Adding fresh fruits and vegetables to a diet is one way to improve eating habits.

Adding fresh fruits and vegetables to a diet is one way to improve eating habits. (Christopher B. Stoltz / S&S)

You get home late from work and need to eat dinner.

Do you grab a burger and fries from a drive-thru or opt for something more healthful?

While it’s not necessarily bad to treat yourself to some less-than-nutritious foods, making them a regular part of your daily diet could have long-lasting negative effects on your health.

“It’s easy to have a not-so- healthy lifestyle,” explained Maj. PeggyAnn Cain, flight commander of health promotions at Yokota Air Base, Japan.

March is National Nutrition Month, and Yokota and other Pacific bases are reaching out to servicemembers and their families with information on healthful eating options.

At Yokota, staff from the Health and Wellness Center are promoting nutrition throughout the month, including presentations at the base elementary schools, a healthy cooking demonstration and a single airman’s night with games and activities.

Part of the campaign focuses on getting children an early start on healthful eating, Cain said.

And Cain said it’s important for adults to not get stuck in a dietary rut.

“Try to experiment with different foods,” she said, adding that it is important to eat more whole foods and less that are refined.

A lot of misinformation about nutrition exists, Cain said, pointing out that it’s important to look at all the facts before making any diet changes.

Two important parts to look at are sustainability and whether the diet is backed by research.

Fad diets like the “cabbage soup diet” may become popular, but is it really something people want to follow through with for the rest of their lives, she asked.

Cain recommended focusing instead on moderation and a balanced diet combined with physical activity.

At first, trying to change one’s eating habits may seem daunting, but, Cain said, setting a series of small goals can make things easier.

“People don’t always need to make a major overhaul of their diet,” she said. “Take a thorough look at your eating habits and pick which parts you want to work on first.”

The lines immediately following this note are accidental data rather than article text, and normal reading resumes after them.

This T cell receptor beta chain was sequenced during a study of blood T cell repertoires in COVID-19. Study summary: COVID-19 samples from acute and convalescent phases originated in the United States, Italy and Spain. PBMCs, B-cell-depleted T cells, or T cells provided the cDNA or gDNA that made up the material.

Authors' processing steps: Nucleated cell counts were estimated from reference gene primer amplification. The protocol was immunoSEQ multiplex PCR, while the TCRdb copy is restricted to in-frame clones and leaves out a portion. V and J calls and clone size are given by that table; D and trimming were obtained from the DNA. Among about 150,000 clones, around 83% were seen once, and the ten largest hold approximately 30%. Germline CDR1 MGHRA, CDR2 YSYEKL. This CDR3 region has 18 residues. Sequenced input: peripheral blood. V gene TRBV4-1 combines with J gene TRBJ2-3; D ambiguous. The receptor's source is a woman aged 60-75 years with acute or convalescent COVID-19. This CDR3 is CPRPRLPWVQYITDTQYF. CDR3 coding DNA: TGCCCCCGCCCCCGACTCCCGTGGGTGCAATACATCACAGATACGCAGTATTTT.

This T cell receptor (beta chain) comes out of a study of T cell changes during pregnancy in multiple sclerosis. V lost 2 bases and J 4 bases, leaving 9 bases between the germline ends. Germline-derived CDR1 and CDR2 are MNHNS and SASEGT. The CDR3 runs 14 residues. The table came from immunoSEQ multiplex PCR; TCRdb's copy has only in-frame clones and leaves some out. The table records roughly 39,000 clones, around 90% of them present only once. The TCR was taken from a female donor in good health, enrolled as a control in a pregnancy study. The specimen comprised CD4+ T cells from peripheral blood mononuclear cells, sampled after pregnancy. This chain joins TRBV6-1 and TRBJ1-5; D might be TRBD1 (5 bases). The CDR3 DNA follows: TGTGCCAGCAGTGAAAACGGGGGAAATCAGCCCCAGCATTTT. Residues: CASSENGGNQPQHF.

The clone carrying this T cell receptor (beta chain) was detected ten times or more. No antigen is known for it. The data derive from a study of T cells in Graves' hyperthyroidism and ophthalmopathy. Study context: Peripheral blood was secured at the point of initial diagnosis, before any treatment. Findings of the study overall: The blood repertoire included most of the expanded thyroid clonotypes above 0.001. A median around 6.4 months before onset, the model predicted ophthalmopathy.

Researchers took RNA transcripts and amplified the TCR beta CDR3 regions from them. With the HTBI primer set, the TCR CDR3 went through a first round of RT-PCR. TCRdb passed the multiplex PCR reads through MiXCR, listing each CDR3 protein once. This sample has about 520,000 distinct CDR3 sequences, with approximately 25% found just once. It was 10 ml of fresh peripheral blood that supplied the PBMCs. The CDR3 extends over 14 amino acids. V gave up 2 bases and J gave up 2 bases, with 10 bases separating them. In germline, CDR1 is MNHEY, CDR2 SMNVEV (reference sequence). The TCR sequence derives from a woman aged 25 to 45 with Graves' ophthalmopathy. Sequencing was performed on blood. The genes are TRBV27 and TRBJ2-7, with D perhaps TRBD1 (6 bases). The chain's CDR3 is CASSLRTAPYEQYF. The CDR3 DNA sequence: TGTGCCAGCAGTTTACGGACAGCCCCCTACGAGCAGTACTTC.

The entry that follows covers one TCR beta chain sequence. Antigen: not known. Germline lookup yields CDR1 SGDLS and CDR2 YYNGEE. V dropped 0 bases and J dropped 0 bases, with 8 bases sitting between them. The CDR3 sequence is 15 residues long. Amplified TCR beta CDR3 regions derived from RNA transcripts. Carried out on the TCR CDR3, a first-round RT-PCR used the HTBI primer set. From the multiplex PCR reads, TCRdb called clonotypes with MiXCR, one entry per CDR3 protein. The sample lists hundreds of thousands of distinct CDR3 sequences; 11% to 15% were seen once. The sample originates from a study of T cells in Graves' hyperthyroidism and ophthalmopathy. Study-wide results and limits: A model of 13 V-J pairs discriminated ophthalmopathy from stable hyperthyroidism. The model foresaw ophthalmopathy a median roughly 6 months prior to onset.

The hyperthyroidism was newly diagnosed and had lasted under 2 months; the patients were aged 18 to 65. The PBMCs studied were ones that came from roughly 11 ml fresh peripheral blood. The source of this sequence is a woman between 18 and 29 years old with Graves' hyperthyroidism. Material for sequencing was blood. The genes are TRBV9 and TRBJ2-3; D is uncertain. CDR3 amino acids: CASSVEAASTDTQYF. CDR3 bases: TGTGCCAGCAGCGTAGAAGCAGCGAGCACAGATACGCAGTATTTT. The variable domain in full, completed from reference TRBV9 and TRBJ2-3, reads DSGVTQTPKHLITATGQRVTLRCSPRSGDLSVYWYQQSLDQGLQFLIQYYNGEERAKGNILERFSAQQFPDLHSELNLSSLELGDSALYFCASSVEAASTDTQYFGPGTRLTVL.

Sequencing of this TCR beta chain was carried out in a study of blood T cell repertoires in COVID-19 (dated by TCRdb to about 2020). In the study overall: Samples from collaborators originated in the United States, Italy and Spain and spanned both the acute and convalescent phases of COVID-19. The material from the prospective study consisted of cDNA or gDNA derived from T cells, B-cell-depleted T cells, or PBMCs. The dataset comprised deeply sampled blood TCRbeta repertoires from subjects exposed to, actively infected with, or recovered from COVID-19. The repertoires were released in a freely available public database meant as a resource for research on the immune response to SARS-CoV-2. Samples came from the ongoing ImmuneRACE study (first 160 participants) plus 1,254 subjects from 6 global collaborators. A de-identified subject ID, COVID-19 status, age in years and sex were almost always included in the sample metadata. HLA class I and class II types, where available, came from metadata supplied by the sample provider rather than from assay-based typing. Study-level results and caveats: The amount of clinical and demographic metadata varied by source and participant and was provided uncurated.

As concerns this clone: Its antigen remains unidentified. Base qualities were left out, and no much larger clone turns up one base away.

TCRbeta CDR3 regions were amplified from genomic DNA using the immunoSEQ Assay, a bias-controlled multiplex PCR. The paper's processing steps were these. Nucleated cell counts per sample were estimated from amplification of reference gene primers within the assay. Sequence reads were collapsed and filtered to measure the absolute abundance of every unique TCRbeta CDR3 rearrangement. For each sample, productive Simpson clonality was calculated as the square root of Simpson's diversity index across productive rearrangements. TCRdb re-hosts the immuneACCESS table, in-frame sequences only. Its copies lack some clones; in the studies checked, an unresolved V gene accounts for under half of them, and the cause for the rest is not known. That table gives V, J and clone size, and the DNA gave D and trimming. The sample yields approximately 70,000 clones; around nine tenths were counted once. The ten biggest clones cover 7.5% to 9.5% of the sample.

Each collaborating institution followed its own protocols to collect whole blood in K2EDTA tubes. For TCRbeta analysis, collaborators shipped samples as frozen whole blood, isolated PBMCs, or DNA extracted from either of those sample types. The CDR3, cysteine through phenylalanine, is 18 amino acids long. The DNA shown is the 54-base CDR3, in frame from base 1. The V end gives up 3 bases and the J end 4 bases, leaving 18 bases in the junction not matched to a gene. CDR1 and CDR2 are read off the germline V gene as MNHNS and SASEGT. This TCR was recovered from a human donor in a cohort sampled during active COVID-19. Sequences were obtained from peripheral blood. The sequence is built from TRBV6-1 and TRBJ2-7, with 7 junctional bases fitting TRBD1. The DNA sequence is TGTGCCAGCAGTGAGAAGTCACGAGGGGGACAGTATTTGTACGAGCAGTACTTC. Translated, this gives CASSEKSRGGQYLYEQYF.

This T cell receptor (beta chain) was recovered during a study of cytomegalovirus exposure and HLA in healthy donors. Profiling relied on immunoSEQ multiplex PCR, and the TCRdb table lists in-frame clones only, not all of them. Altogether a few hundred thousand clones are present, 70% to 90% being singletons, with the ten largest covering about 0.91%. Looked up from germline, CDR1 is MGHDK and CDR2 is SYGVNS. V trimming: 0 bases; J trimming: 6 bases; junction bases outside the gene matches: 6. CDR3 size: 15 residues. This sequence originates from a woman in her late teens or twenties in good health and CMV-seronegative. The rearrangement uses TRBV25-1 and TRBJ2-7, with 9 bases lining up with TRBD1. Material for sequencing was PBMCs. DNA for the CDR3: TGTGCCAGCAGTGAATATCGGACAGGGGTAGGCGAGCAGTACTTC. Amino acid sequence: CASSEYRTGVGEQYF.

Help is just a call awayMany bases offer a variety of programs to help customers lose weight and develop better diets.

In addition, the American Dietetic Association ( and the U.S. Department of Agriculture ( provide nutrition on their Web sites.


¶ Yokota Air Base: 225-8322

¶ Misawa Air Base: 226-6550 or 226-6653

¶ Camp Zama: 263-5050

¶ Marine Corps Air Station Iwakuni: 253-3266

¶ Yokosuka Naval Base: 243-9776 or 243-9627

¶ Sasebo Naval Base: 252-2074

¶ Naval Air Facility Atsugi: 264-4685


¶ U.S. Naval Hospital Okinawa: 645-2620 or 643-7906

¶ Kadena Air Base: 634-8197

— From staff reports

Dieticians offer tips on eating right

Healthful eating tips from the American Dietetic Association:

¶ Eating right doesn’t have to be complicated. Use to develop a personalized plan for lifelong health.

¶ The best nutrition advice is based on science. Before adopting diet changes, be sure the information is scientifically based.

¶ Get your food and nutrition facts from the expert: a registered dietitian. RDs are uniquely qualified to translate the science of nutrition into reliable advice you can use every day.

¶ Balancing physical activity and a healthy diet is your best recipe for managing weight and promoting overall health and fitness.

¶ Think nutrient-rich rather than “good” or “bad” foods. The majority of your food choices should be packed with vitamins, minerals, fiber and other nutrients — and lower in calories.

¶ Look at the big picture: No single food or meal makes or breaks a healthy diet. Your total diet is the most important focus for healthful eating.

¶ Prepare, handle and store food properly to keep you and your family safe from food-borne illness.

¶ Don’t fall prey to food myths and misinformation that may harm rather than benefit your health.

¶ Read food labels to get nutrition facts that help you make smart food choices.

¶ Find the healthy fats when making food choices. By choosing polyunsaturated or monounsaturated fats, you can keep your saturated fats, trans fats and cholesterol low.

Source: The American Dietetic Association

Sign Up for Daily Headlines

Sign up to receive a daily email of today's top military news stories from Stars and Stripes and top news outlets from around the world.

Sign Up Now